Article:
"We support the city in assuring the safety and well-being of our residents, particularly those on the frontlines battling this epidemic," Samereie wrote in an email. "Obviously, this new shelter in place order comes at a very tough time for our members as the holiday season is such an important time for any business.
"Our hope remains that shoppers will think how they can still support these local businesses, whether it is in-store at the reduced capacity rate or online. It is critical that everyone continue to shop local and resist the urge to get holiday gifts at large online retailers," he added. "The survival of our vital San Francisco business corridors depends on it."
Gay District 8 Supervisor Rafael Mandelman did not immediately respond to a request for comment.
San Francisco had been heralded (https://www.theatlantic.com/politics/archive/2020/04/coronavirus-san-francisco-london-breed/609808/) as a national model of how to address the COVID-19 pandemic. (On October 22, for example, the city had an average positive case number per day of only 34, compared with 140 December 4.)
Due to its good indicators, the city had briefly attained yellow tier status, the state's least restrictive. It avoided the most restrictive measures in the state until November 29 when it entered the purple tier.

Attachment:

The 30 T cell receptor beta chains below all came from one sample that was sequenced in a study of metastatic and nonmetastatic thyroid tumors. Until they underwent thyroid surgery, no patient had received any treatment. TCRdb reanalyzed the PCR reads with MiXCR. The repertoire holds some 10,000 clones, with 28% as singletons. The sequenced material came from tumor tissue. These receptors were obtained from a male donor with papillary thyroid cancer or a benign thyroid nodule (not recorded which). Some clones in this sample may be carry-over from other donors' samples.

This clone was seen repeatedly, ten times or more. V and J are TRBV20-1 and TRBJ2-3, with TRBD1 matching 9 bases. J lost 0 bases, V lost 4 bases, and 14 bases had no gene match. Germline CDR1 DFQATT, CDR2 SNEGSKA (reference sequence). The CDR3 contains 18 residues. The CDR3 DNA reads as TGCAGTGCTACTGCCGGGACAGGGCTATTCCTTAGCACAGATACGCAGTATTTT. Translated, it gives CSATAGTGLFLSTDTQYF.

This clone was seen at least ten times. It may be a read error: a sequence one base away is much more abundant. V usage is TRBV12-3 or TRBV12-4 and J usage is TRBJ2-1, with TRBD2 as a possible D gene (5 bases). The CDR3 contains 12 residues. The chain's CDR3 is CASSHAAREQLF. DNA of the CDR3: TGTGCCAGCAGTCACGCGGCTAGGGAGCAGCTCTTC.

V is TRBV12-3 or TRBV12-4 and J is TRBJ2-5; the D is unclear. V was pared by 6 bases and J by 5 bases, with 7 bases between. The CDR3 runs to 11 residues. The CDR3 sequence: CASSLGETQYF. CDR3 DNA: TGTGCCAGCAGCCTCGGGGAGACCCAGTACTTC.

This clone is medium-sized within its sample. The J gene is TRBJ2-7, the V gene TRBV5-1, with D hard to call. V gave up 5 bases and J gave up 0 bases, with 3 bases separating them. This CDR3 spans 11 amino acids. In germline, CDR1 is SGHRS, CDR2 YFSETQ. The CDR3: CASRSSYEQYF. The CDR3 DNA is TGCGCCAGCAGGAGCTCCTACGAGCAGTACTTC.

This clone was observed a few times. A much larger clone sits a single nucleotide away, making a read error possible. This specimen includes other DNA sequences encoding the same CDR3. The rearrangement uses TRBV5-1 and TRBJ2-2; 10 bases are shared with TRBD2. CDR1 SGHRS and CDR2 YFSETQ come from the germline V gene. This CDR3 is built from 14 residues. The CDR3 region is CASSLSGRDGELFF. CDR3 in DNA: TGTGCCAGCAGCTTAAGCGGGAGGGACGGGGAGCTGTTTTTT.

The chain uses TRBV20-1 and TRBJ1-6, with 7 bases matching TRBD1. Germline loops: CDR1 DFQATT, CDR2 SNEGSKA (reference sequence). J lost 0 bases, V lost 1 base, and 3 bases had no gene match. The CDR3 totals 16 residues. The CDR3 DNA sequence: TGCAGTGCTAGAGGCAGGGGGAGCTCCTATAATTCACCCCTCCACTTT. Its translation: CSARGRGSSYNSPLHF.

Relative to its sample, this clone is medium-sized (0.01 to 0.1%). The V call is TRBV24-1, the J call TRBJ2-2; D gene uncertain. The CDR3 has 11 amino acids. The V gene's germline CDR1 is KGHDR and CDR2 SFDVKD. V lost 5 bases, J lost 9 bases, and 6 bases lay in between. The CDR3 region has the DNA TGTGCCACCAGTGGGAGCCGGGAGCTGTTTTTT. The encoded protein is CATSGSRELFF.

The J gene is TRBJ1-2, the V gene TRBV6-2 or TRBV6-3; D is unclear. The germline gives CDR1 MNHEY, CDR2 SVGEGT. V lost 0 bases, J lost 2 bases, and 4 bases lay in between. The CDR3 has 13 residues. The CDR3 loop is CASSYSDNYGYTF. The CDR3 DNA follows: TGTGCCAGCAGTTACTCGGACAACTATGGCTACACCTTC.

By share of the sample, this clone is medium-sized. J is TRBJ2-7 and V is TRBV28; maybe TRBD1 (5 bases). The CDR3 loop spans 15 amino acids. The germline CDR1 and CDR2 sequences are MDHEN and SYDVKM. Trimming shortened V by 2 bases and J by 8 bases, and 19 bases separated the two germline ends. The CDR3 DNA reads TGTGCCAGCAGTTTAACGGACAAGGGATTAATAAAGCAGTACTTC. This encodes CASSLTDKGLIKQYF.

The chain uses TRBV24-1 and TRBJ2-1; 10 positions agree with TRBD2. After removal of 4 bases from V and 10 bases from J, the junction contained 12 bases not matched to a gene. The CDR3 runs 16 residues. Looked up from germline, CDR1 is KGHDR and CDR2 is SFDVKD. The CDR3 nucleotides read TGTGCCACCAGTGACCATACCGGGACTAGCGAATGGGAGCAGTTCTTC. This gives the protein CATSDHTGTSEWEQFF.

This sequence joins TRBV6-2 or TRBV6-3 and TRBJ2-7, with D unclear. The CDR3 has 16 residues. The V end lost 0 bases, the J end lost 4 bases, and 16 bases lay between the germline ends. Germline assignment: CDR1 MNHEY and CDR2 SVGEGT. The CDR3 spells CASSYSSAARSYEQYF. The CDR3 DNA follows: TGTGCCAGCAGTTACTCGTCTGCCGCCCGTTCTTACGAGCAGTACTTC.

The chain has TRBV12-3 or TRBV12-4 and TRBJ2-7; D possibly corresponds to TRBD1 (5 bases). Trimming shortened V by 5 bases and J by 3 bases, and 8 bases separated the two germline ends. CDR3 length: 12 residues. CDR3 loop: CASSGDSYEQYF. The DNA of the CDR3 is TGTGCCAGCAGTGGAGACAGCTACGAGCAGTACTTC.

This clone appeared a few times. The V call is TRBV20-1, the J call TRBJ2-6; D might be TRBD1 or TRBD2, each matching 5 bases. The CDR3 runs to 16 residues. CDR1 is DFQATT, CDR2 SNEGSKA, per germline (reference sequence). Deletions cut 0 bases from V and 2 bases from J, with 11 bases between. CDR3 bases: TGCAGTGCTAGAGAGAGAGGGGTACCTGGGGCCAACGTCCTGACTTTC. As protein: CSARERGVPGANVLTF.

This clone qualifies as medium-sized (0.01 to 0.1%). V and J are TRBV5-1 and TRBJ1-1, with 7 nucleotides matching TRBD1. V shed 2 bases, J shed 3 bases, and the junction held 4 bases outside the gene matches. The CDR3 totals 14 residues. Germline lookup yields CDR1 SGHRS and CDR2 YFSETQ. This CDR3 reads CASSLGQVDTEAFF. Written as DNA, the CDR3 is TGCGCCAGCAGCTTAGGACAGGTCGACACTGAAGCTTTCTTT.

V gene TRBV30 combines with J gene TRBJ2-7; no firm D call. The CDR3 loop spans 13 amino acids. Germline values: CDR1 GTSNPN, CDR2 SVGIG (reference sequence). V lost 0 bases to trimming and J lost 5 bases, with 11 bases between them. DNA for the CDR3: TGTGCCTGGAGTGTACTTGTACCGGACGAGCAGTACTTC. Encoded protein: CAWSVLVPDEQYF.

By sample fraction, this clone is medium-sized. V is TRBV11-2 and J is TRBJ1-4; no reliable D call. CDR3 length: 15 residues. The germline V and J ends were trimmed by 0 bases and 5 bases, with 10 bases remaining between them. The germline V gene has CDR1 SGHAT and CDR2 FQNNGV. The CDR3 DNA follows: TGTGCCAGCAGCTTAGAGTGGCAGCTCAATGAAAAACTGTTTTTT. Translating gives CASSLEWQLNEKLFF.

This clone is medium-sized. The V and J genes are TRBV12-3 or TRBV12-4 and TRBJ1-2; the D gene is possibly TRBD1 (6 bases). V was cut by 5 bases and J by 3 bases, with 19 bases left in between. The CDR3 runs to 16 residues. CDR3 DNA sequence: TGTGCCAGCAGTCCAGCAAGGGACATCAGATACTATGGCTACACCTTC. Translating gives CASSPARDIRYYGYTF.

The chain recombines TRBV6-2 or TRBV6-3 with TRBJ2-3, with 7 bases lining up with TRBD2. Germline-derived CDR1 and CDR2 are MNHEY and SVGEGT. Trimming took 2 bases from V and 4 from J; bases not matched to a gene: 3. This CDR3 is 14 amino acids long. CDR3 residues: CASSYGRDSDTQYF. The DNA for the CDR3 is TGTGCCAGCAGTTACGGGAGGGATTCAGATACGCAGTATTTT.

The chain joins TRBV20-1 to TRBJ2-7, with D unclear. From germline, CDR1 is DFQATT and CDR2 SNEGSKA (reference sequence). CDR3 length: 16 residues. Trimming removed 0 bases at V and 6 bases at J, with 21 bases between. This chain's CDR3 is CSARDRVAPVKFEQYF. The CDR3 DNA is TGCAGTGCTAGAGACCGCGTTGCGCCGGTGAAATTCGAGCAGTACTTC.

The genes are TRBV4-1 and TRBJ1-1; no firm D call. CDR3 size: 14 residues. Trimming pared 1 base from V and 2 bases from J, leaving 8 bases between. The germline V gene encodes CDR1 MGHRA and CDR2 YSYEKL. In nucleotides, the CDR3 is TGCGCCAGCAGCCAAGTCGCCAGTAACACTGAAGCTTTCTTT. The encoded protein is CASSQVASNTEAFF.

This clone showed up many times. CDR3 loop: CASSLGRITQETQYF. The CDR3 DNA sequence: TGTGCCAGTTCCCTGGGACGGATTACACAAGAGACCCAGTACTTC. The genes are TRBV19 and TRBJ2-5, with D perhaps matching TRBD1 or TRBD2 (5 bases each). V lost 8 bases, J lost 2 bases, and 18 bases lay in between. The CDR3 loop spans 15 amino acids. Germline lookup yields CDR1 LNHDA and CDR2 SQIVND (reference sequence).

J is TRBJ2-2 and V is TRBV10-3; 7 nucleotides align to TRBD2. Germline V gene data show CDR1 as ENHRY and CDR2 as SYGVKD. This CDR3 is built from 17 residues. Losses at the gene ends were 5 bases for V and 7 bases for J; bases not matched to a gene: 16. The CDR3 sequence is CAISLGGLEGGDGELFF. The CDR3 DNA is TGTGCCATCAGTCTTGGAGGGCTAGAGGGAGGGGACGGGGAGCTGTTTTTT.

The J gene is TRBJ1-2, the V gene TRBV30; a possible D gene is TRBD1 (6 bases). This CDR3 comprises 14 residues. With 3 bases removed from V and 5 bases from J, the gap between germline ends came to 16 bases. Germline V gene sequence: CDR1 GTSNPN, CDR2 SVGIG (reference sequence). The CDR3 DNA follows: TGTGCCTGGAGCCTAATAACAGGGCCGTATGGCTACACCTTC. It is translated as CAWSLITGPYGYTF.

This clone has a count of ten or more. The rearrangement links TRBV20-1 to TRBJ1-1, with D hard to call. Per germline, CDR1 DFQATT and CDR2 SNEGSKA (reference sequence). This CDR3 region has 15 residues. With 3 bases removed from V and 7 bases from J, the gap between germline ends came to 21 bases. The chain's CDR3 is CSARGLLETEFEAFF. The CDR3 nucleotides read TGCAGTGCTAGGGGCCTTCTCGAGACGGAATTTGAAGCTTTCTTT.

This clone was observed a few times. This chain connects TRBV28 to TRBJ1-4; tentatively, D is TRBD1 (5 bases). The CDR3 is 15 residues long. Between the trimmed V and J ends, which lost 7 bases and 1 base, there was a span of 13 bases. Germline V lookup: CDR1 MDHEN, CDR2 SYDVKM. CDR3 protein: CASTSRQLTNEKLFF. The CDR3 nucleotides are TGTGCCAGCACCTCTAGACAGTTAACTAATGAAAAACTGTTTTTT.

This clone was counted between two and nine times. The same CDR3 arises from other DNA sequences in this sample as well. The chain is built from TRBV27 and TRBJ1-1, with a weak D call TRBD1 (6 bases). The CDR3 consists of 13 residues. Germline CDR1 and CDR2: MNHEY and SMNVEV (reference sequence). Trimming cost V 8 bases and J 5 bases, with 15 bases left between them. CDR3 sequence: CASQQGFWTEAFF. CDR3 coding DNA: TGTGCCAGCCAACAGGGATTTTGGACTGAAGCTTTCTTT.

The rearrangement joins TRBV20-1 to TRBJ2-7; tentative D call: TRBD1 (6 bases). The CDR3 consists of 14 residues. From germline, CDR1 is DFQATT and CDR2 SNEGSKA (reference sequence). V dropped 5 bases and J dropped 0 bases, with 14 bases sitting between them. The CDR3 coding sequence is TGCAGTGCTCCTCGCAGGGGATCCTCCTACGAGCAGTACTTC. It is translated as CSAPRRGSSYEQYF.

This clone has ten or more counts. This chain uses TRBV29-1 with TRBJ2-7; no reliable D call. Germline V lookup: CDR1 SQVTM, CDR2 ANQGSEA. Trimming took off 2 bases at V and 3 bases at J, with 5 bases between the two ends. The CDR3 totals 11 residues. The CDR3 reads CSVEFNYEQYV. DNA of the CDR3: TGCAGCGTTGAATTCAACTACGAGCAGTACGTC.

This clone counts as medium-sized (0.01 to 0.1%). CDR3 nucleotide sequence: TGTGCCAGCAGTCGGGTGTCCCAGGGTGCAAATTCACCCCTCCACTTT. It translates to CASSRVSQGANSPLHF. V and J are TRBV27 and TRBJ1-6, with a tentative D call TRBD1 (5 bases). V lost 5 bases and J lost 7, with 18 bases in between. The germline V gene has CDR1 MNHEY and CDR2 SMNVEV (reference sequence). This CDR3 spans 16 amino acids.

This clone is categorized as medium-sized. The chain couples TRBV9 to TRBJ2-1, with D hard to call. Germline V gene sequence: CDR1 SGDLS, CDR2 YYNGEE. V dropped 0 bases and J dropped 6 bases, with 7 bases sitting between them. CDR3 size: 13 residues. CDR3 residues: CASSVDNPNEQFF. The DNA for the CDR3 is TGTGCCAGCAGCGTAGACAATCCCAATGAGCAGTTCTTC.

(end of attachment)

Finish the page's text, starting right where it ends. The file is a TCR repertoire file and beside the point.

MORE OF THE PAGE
Now, the tiers have been replaced, at least temporarily, with a regional approach, Governor Gavin Newsom announced December 3.
Newsom said that the new restrictions will be implemented in regions that fall below an ICU capacity of 15%. Those regions are: Northern California, the Bay Area, Greater Sacramento, San Joaquin Valley, and Southern California. (For purposes of the new system, Santa Cruz and Monterey counties are part of the Bay Area.)
On Friday, the Bay Area counties participating in the local order decided to implement those state restrictions even though they currently have a combined 25.4% available ICU capacity, according to state government numbers.
Dr. Grant Colfax, a gay man who's the head of the San Francisco Department of Public Health, said that COVID-19 cases in the city had doubled in the past 10 days, and tripled in the past three weeks.
Other health officials were also grim in their assessment.
"On October 22, the Bay Area had an average of 475 new cases per day," San Francisco Health Officer Dr. Tomás Aragón said during a news conference December 4 announcing the new measures. "Now, every day, over 1,700 new people in our region test positive for COVID-19. For every positive person that is infected, we know that that person is infecting one-and-a-half other persons. For every case that we do detect, there are six to 10 cases that go undetected. The coronavirus cases are growing exponentially; transmission is widespread. This virus is relentless and unforgiving."
The first stay-at-home order in San Francisco due to the COVID-19 pandemic went into effect March 17.
Updated, 12/4/20: This article has been updated with comments from the Castro Merchants board president.